Stop the guilt and live healthily, lose weight

Thursday, 25 February 2021

You might hear the term weight neutral bandied about in relation to healthy lifestyle. Other common terms include a non-diet approach, eating mindfully or intuitively, and Health At Every Size or HAES. What does it all mean?

While they all have slightly different meanings they’re all trying to:

  1. reduce the guilt associated with living in a larger body while encouraging you to do healthy behaviours; and
  2. to get you to not focus on your weight and intentional weight loss when you consider whether your lifestyle is healthy or not.

Weight loss is not one behaviour

Why? Because weight loss is not a behaviour. It’s an outcome of many behaviours.

We know that intentional weight loss often doesn’t last. Generally, most people will regain their lost weight after two to five years.

Most people can go on an intentional weight loss “diet” for a short time but due to the nature of most of these diets they’re difficult to maintain long term and so people usually stop them at some stage.

Shame and failure

There is an emotional consequence associated with this decision that can cause feelings of inadequacy, body shame, and a sense of failure.

The general belief in the community is that people fail to lose weight because they lack willpower and discipline. That leads those of us who stop our weight loss diets to feel blame and shame.

This weight cycling – also called yoyo dieting – also has negative outcomes for the body: we lose muscle and fat when we lose weight. When we regain weight we only gain fat, unless we’re doing lots of resistance exercise.

So, a person who yoyo diets can end up having a body composition higher in fat than before they lost weight. That increases their insulin resistance, making blood glucose management more difficult.

What can we measure our lifestyle by?

How do you measure if your lifestyle is healthy?

Look at whether you’re living with healthy behaviours. “What behaviours and why?”, I hear you ask – keep reading.

We do know that if you do healthy behaviours you might lose weight as a side effect. But we still don’t want you to focus on the weight loss, as we want you to keep focussing on – and doing – the healthy behaviours.

So totally separate the behaviours with the weight loss in your mind! Those healthy behaviours have benefits for your blood glucose management, blood fats and cholesterol levels, blood pressure, your mood, your balance and strength, your quality of life. The benefits can’t be counted.

Healthy behaviours

What are these healthy behaviours and how will they improve your health?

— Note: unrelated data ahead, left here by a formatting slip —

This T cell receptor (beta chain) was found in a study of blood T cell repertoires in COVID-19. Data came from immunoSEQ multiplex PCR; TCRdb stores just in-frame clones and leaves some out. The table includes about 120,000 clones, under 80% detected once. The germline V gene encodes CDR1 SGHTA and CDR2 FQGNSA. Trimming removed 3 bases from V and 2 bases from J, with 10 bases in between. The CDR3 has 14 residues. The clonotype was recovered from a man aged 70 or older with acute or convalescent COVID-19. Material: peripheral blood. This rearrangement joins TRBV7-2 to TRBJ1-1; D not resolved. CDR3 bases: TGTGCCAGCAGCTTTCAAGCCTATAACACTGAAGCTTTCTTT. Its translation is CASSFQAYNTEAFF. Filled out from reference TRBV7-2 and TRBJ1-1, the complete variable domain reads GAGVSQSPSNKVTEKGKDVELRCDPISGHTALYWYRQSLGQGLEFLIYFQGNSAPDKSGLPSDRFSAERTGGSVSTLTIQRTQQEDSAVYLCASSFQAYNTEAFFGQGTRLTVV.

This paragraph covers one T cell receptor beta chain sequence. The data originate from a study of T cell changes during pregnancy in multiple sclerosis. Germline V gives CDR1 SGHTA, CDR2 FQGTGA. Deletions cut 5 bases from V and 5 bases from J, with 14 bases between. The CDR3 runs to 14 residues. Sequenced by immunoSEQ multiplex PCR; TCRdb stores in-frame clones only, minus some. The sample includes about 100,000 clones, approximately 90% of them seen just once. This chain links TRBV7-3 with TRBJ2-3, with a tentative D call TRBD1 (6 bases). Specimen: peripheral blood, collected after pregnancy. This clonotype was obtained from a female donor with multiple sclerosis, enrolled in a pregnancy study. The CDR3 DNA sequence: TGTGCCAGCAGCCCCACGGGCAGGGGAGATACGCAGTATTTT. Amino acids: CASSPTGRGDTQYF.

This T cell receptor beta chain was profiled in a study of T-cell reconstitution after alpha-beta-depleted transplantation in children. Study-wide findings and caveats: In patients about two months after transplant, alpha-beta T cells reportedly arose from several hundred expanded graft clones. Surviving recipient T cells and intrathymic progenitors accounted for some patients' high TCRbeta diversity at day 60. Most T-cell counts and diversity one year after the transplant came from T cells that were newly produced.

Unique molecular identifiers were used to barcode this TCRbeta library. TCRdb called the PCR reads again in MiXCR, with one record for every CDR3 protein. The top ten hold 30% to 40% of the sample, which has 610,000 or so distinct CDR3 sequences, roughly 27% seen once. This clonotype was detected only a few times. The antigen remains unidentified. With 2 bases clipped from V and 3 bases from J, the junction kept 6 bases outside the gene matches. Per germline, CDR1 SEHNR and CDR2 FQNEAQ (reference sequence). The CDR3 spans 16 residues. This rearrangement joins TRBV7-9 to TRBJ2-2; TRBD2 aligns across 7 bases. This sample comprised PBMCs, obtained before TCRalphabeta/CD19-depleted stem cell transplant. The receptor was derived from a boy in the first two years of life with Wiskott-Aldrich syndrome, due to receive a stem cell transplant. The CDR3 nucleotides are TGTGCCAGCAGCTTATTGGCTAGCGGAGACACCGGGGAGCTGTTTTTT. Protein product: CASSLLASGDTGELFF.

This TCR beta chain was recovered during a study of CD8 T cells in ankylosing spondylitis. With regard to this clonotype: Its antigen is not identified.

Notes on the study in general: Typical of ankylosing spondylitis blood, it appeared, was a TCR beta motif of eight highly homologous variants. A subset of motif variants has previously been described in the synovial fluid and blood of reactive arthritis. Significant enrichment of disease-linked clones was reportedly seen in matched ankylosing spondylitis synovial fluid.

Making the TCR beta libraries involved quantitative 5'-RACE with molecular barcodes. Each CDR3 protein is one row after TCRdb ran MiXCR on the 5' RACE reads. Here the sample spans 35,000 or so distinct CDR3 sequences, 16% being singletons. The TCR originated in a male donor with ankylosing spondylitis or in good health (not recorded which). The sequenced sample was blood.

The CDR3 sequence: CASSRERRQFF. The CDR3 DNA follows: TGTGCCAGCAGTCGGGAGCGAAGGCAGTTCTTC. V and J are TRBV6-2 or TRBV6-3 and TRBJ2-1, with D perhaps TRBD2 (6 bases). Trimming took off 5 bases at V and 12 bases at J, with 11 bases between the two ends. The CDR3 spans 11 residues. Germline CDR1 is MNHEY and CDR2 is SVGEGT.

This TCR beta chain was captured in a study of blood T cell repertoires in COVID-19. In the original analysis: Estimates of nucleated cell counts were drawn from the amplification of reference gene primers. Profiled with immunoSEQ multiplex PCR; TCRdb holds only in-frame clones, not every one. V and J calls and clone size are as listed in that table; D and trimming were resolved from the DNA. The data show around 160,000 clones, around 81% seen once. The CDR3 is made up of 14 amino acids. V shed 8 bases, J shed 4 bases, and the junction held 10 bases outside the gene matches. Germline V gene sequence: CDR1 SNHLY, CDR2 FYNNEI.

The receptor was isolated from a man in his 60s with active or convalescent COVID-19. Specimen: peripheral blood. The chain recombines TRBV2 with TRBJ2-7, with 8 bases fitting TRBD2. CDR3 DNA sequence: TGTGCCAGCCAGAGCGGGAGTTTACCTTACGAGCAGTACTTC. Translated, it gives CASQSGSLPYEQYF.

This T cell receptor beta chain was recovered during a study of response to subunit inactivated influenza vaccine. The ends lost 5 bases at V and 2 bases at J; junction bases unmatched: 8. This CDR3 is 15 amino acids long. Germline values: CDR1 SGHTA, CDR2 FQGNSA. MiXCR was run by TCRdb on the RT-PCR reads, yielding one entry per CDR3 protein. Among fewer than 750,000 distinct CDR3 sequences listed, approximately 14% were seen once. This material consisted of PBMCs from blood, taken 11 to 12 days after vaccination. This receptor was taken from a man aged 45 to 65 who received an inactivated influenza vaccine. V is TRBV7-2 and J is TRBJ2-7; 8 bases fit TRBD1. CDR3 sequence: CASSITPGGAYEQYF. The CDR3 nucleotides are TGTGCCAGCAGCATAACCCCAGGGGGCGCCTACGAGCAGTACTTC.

Eating healthy balanced meals – most of the time. By eating healthy balanced meals most of the time it means large amounts of high sugar/high saturated fat/high salt foods would not be chosen regularly, helping blood glucose levels and heart health. Your food focus would be on eating fresh vegetables, fruit, fish, legumes, nuts, seeds, wholegrains, unsweetened dairy foods or alternatives, and small amounts of lean chicken and meat, and unsaturated fats. It doesn’t mean you can’t have small amounts of sugary/fatty/salty foods, but that they remain as ‘sometimes and in small amounts’ foods.

Having a positive relationship with food. This means you are less likely to binge eat as no food is restricted. There’s less guilt and less psychological stress if you do enjoy ‘sometimes and in small amounts’ foods. By not moralizing food as ‘good’ and ‘bad’ but rather being curious and observing how food and situations affect you physically and mentally you are more able to nourish your body.

3 Doing regular exercise. This will help manage your blood glucose levels, reduce ‘bad’ LDL cholesterol and increase ‘good’ HDL cholesterol, as well as improve your overall fitness, strength, flexibility, and balance. And it’s great for your mood.

Getting enough sleep. This helps you to be more energetic during the day. You’ll feel more like doing some of the other healthy behaviours if you’re not tired and cranky.

5 Managing your stress proactively. This might mean seeing a psychologist for strategies to manage situations, doing daily meditation or whatever works for you. As you know, blood glucose levels are increased with stress so with less stress your blood glucose levels are better managed, you are more likely to sleep better, and, again, engage in other healthy behaviours.

6 Taking your medication as prescribed by your doctor so your health conditions, including diabetes, will be better managed.

Seeing your health team regularly. You can bring up any concerns in a timely manner and have treatments for anything that pops up. It’s also a good chance to get your questions answered which otherwise might cause stress or anxiety.

By Dale Cooke APD 

Join our community of over 45,000 people living with diabetes